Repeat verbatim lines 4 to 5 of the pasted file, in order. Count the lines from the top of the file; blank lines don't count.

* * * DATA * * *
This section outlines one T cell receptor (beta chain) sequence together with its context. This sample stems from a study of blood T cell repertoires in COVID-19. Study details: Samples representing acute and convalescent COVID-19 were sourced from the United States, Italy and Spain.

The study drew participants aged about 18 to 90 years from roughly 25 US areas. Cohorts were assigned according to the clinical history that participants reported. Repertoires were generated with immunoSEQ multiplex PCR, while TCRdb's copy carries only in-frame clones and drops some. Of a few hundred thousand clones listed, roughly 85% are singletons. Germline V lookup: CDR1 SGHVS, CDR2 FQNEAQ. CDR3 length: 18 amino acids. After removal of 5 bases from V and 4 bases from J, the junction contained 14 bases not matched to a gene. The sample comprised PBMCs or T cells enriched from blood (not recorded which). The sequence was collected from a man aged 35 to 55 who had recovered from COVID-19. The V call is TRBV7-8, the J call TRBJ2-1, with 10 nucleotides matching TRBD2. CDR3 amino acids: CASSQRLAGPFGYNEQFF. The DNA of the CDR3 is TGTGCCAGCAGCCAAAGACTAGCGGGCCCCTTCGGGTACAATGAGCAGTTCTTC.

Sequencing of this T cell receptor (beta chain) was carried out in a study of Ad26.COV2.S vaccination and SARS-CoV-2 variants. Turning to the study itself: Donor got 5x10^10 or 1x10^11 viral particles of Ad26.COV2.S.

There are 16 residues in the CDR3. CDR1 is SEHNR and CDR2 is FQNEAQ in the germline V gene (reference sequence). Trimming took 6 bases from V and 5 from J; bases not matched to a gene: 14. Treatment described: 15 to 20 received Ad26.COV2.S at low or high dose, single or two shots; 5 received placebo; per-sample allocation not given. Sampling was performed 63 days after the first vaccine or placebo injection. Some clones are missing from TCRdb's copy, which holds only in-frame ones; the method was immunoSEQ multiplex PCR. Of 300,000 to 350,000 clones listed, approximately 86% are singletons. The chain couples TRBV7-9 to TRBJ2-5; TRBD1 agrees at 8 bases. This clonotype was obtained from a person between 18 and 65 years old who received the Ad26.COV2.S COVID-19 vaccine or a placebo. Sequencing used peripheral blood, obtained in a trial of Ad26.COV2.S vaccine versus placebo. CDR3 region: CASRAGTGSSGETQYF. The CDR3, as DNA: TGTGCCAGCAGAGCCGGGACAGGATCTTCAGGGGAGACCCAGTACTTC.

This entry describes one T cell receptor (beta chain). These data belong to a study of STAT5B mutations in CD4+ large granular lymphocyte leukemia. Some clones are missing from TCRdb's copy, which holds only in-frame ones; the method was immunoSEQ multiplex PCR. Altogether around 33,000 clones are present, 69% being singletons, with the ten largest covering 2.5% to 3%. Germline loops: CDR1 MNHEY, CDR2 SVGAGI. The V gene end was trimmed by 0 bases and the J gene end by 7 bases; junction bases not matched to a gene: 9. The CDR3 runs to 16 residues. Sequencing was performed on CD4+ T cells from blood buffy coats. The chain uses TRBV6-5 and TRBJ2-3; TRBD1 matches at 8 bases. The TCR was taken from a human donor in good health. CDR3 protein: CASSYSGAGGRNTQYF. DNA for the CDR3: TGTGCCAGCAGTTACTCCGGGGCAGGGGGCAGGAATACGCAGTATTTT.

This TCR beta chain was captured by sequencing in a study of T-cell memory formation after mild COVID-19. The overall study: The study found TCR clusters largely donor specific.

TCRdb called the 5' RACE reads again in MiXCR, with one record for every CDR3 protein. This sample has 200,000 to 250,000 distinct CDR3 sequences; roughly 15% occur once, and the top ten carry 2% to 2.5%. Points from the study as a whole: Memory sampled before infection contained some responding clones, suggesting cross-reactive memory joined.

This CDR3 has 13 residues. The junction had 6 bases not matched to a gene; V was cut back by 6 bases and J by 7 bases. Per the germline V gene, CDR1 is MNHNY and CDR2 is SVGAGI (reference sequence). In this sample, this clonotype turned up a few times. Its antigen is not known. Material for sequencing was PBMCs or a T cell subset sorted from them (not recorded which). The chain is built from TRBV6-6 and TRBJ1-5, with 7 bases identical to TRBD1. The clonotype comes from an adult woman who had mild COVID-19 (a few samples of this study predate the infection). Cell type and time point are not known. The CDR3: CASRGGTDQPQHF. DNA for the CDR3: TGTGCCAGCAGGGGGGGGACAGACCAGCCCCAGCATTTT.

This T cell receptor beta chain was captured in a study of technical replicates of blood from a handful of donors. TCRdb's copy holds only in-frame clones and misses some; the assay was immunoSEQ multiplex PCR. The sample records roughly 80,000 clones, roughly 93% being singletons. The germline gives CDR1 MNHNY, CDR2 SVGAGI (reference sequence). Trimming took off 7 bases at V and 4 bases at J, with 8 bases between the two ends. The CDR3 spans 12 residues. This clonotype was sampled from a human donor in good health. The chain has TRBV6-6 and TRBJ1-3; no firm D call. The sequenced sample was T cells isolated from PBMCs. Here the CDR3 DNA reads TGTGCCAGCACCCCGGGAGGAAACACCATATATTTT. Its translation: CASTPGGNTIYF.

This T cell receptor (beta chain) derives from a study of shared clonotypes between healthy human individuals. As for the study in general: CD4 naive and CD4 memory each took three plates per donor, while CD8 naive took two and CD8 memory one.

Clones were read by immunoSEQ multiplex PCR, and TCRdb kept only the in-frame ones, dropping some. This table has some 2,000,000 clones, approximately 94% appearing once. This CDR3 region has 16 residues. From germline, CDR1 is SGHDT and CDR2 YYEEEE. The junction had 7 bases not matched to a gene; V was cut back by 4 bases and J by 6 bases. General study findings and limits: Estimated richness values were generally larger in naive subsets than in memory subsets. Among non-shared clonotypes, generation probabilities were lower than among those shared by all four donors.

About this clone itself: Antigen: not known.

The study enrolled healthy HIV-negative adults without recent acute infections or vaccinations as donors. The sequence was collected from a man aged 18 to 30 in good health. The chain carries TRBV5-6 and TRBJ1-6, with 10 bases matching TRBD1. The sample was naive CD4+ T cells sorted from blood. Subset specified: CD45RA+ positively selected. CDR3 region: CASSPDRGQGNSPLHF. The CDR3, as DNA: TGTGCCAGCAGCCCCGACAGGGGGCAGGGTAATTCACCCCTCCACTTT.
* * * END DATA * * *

There are 16 residues in the CDR3. CDR1 is SEHNR and CDR2 is FQNEAQ in the germline V gene (reference sequence). Trimming took 6 bases from V and 5 from J; bases not matched to a gene: 14. Treatment described: 15 to 20 received Ad26.COV2.S at low or high dose, single or two shots; 5 received placebo; per-sample allocation not given. Sampling was performed 63 days after the first vaccine or placebo injection. Some clones are missing from TCRdb's copy, which holds only in-frame ones; the method was immunoSEQ multiplex PCR. Of 300,000 to 350,000 clones listed, approximately 86% are singletons. The chain couples TRBV7-9 to TRBJ2-5; TRBD1 agrees at 8 bases. This clonotype was obtained from a person between 18 and 65 years old who received the Ad26.COV2.S COVID-19 vaccine or a placebo. Sequencing used peripheral blood, obtained in a trial of Ad26.COV2.S vaccine versus placebo. CDR3 region: CASRAGTGSSGETQYF. The CDR3, as DNA: TGTGCCAGCAGAGCCGGGACAGGATCTTCAGGGGAGACCCAGTACTTC.

This entry describes one T cell receptor (beta chain). These data belong to a study of STAT5B mutations in CD4+ large granular lymphocyte leukemia. Some clones are missing from TCRdb's copy, which holds only in-frame ones; the method was immunoSEQ multiplex PCR. Altogether around 33,000 clones are present, 69% being singletons, with the ten largest covering 2.5% to 3%. Germline loops: CDR1 MNHEY, CDR2 SVGAGI. The V gene end was trimmed by 0 bases and the J gene end by 7 bases; junction bases not matched to a gene: 9. The CDR3 runs to 16 residues. Sequencing was performed on CD4+ T cells from blood buffy coats. The chain uses TRBV6-5 and TRBJ2-3; TRBD1 matches at 8 bases. The TCR was taken from a human donor in good health. CDR3 protein: CASSYSGAGGRNTQYF. DNA for the CDR3: TGTGCCAGCAGTTACTCCGGGGCAGGGGGCAGGAATACGCAGTATTTT.